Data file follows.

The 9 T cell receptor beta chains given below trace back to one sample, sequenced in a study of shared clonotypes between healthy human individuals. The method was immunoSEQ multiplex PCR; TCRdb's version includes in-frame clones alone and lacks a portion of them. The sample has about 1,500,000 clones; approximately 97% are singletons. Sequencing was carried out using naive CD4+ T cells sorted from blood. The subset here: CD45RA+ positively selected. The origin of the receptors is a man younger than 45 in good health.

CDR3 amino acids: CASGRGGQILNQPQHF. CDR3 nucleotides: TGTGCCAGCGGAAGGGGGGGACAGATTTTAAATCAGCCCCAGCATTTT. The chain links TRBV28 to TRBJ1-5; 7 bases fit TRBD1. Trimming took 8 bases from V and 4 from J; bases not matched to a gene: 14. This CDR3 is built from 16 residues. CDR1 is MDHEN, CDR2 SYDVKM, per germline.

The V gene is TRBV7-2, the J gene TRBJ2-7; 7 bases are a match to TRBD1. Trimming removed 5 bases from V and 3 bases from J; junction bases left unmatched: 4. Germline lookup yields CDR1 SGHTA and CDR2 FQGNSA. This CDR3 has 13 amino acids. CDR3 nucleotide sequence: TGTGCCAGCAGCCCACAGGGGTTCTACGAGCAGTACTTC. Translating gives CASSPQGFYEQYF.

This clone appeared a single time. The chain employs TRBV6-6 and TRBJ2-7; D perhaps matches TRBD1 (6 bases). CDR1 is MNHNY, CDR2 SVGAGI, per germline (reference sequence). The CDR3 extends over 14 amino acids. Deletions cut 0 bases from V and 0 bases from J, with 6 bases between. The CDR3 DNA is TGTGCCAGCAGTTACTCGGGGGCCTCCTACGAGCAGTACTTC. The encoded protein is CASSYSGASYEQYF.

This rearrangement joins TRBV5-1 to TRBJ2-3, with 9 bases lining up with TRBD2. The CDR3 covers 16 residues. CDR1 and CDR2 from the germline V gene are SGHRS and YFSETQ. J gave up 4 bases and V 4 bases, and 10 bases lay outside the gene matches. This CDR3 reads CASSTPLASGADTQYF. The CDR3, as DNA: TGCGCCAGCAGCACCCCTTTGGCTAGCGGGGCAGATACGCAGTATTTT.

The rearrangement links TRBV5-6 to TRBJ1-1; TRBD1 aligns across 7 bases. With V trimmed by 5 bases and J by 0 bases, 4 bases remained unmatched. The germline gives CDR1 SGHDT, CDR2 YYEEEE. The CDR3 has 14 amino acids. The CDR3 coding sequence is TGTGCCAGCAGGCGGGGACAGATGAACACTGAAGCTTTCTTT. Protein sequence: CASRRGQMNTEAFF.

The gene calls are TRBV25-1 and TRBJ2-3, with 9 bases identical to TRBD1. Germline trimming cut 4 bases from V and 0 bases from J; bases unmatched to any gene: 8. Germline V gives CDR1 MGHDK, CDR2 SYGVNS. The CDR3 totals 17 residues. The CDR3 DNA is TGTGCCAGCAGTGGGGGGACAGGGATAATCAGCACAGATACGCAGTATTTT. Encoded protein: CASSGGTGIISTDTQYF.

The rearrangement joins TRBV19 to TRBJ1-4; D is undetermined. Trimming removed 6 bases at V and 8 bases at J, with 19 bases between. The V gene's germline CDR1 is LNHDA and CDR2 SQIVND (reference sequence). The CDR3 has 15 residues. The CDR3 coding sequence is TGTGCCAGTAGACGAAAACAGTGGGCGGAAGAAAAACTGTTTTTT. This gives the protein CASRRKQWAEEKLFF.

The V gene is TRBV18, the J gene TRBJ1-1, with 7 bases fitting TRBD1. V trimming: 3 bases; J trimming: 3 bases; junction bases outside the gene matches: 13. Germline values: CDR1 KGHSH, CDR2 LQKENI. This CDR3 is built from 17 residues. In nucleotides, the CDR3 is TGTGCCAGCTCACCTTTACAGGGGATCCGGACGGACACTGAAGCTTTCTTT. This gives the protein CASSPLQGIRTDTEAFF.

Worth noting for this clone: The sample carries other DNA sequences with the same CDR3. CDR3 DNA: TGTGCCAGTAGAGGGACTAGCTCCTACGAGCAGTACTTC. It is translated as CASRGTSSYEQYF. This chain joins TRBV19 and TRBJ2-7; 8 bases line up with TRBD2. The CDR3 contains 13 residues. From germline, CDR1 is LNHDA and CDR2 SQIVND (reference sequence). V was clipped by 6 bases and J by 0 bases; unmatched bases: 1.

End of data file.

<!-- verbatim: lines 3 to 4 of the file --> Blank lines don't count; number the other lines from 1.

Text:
The V gene is TRBV7-2, the J gene TRBJ2-7; 7 bases are a match to TRBD1. Trimming removed 5 bases from V and 3 bases from J; junction bases left unmatched: 4. Germline lookup yields CDR1 SGHTA and CDR2 FQGNSA. This CDR3 has 13 amino acids. CDR3 nucleotide sequence: TGTGCCAGCAGCCCACAGGGGTTCTACGAGCAGTACTTC. Translating gives CASSPQGFYEQYF.

This clone appeared a single time. The chain employs TRBV6-6 and TRBJ2-7; D perhaps matches TRBD1 (6 bases). CDR1 is MNHNY, CDR2 SVGAGI, per germline (reference sequence). The CDR3 extends over 14 amino acids. Deletions cut 0 bases from V and 0 bases from J, with 6 bases between. The CDR3 DNA is TGTGCCAGCAGTTACTCGGGGGCCTCCTACGAGCAGTACTTC. The encoded protein is CASSYSGASYEQYF.